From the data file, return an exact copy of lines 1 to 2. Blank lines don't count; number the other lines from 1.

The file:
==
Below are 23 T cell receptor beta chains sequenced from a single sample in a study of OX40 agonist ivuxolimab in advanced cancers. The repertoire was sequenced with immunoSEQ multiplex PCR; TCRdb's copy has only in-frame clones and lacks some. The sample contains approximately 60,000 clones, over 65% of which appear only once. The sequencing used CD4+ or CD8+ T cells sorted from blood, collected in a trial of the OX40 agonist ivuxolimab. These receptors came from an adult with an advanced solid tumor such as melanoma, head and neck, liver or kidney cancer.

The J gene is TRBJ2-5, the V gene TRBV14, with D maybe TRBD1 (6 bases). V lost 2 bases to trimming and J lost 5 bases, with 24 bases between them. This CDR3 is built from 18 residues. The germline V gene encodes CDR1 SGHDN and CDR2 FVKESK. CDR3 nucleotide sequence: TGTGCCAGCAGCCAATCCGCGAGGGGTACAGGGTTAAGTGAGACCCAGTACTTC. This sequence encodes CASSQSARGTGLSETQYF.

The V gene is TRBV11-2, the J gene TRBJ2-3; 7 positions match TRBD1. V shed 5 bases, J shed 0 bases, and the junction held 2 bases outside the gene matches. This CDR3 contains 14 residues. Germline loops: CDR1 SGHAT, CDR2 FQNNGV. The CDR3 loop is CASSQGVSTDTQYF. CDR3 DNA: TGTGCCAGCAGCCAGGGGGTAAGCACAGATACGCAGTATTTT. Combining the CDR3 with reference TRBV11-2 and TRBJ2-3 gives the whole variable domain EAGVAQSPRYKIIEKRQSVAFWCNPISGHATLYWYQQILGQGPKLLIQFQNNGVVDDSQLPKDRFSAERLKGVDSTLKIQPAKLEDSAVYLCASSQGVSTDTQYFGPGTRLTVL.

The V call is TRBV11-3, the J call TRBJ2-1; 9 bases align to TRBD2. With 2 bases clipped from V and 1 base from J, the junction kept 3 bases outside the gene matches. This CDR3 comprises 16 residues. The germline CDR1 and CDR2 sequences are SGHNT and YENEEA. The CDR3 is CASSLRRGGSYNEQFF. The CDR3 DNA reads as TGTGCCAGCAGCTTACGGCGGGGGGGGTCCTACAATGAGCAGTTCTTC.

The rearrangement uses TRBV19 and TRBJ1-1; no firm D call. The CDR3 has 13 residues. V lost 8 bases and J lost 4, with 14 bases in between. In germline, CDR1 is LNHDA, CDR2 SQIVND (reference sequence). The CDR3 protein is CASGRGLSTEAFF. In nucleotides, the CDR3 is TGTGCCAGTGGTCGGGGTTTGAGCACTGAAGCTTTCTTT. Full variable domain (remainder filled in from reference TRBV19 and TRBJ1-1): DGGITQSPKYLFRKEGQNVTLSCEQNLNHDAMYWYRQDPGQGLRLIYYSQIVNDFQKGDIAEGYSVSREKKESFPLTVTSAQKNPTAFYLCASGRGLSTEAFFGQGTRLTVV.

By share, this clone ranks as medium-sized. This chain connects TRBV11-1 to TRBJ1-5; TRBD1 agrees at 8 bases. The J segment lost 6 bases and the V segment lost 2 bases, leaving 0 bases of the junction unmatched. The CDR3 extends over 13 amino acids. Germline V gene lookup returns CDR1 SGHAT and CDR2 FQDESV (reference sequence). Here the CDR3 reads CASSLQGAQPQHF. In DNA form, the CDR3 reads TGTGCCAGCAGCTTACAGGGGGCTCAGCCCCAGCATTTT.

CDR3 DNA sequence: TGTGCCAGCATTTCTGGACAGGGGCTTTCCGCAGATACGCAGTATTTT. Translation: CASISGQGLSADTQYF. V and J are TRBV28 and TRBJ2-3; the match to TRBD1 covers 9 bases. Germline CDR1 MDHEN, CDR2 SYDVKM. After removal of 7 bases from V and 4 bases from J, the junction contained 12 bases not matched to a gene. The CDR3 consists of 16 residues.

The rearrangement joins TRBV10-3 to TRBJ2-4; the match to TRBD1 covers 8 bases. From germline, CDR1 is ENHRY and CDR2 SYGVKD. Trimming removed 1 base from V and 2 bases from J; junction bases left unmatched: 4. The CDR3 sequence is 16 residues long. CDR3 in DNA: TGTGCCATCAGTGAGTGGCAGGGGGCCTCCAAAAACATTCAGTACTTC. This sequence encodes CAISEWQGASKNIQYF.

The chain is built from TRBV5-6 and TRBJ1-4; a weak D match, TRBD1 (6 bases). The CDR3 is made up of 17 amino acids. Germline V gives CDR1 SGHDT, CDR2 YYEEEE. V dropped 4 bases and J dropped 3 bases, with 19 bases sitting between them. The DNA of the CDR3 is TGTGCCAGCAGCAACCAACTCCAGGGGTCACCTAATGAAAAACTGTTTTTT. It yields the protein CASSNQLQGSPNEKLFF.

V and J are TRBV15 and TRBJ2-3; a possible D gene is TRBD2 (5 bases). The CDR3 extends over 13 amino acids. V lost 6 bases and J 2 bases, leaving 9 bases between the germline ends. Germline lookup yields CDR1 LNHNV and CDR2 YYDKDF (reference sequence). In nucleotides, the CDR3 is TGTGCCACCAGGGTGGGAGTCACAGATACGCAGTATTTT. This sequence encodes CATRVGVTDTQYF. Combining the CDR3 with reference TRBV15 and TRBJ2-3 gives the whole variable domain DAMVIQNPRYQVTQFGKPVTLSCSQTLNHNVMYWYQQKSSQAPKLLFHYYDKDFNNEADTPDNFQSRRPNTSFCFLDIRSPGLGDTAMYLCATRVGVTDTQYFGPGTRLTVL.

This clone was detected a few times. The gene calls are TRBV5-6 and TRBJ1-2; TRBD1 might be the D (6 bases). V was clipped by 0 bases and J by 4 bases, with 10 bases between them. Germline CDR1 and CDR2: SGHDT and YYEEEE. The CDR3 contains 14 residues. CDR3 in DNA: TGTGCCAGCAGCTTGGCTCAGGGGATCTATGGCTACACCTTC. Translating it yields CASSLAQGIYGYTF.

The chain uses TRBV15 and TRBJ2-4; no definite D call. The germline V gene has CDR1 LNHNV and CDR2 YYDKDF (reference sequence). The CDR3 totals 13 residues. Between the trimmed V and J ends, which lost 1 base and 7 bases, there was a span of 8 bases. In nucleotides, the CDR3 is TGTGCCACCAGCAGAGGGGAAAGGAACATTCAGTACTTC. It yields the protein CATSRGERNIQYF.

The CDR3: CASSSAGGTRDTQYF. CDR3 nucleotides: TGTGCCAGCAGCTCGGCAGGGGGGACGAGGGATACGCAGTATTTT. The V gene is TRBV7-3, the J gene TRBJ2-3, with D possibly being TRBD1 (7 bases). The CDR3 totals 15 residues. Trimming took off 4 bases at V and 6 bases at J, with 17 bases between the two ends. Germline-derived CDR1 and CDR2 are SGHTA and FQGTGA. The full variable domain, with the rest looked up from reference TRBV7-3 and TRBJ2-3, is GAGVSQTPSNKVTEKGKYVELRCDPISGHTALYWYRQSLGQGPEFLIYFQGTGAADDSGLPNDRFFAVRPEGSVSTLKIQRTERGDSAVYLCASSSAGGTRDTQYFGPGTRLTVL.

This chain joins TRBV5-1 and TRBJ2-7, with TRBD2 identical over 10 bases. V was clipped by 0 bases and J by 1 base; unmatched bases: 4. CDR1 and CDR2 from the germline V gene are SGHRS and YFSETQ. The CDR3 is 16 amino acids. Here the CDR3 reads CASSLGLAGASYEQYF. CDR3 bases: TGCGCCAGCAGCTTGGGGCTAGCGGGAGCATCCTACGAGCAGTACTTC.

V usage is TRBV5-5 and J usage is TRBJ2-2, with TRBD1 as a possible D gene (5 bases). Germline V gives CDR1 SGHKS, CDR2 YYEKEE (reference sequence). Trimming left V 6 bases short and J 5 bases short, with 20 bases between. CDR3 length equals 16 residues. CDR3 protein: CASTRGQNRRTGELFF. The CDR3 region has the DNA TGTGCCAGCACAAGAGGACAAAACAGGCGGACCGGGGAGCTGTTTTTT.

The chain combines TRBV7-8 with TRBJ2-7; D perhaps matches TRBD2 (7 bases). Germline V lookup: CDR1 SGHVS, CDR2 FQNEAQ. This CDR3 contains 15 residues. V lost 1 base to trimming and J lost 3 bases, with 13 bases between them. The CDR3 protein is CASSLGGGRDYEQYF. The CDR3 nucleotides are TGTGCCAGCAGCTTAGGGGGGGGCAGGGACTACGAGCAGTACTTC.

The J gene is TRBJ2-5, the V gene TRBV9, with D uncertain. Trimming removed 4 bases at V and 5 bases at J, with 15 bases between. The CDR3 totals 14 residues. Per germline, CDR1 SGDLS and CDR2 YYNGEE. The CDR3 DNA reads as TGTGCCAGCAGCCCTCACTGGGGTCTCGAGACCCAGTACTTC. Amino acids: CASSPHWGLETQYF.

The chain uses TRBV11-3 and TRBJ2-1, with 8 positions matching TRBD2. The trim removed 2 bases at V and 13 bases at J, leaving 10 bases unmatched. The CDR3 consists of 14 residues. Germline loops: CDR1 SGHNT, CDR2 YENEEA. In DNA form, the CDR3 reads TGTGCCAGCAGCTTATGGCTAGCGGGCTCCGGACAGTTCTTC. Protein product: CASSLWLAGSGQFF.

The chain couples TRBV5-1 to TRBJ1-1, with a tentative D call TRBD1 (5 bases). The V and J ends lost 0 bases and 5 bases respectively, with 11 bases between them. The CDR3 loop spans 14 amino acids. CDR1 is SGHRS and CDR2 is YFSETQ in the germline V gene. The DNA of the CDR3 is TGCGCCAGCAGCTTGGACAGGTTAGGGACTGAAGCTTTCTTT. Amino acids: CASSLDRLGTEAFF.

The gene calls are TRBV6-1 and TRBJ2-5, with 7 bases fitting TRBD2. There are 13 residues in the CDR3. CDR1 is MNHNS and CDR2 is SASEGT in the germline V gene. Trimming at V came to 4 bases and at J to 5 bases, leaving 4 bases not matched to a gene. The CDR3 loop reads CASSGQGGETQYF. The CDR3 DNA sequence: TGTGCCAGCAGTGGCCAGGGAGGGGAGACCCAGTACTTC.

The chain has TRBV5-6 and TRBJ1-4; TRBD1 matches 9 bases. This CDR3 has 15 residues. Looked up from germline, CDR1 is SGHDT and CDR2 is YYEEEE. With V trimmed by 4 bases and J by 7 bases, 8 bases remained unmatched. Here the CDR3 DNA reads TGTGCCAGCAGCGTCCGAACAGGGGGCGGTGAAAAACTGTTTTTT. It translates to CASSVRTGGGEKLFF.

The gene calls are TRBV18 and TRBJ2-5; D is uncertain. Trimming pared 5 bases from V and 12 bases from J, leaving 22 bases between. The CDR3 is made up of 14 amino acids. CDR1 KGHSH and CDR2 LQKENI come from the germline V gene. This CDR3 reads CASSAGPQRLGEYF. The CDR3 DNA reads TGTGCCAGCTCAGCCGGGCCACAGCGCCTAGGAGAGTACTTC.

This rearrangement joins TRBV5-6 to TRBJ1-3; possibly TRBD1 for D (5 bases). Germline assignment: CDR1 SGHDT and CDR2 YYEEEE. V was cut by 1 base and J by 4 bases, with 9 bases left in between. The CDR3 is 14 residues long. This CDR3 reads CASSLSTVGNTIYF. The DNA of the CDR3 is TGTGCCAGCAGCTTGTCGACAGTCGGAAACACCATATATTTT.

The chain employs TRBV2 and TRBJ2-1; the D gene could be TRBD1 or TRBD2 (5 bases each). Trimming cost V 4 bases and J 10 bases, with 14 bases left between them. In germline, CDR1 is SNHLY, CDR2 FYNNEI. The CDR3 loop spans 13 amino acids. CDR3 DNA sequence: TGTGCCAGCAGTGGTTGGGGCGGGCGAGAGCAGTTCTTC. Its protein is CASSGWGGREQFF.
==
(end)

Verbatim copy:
Below are 23 T cell receptor beta chains sequenced from a single sample in a study of OX40 agonist ivuxolimab in advanced cancers. The repertoire was sequenced with immunoSEQ multiplex PCR; TCRdb's copy has only in-frame clones and lacks some. The sample contains approximately 60,000 clones, over 65% of which appear only once. The sequencing used CD4+ or CD8+ T cells sorted from blood, collected in a trial of the OX40 agonist ivuxolimab. These receptors came from an adult with an advanced solid tumor such as melanoma, head and neck, liver or kidney cancer.

The J gene is TRBJ2-5, the V gene TRBV14, with D maybe TRBD1 (6 bases). V lost 2 bases to trimming and J lost 5 bases, with 24 bases between them. This CDR3 is built from 18 residues. The germline V gene encodes CDR1 SGHDN and CDR2 FVKESK. CDR3 nucleotide sequence: TGTGCCAGCAGCCAATCCGCGAGGGGTACAGGGTTAAGTGAGACCCAGTACTTC. This sequence encodes CASSQSARGTGLSETQYF.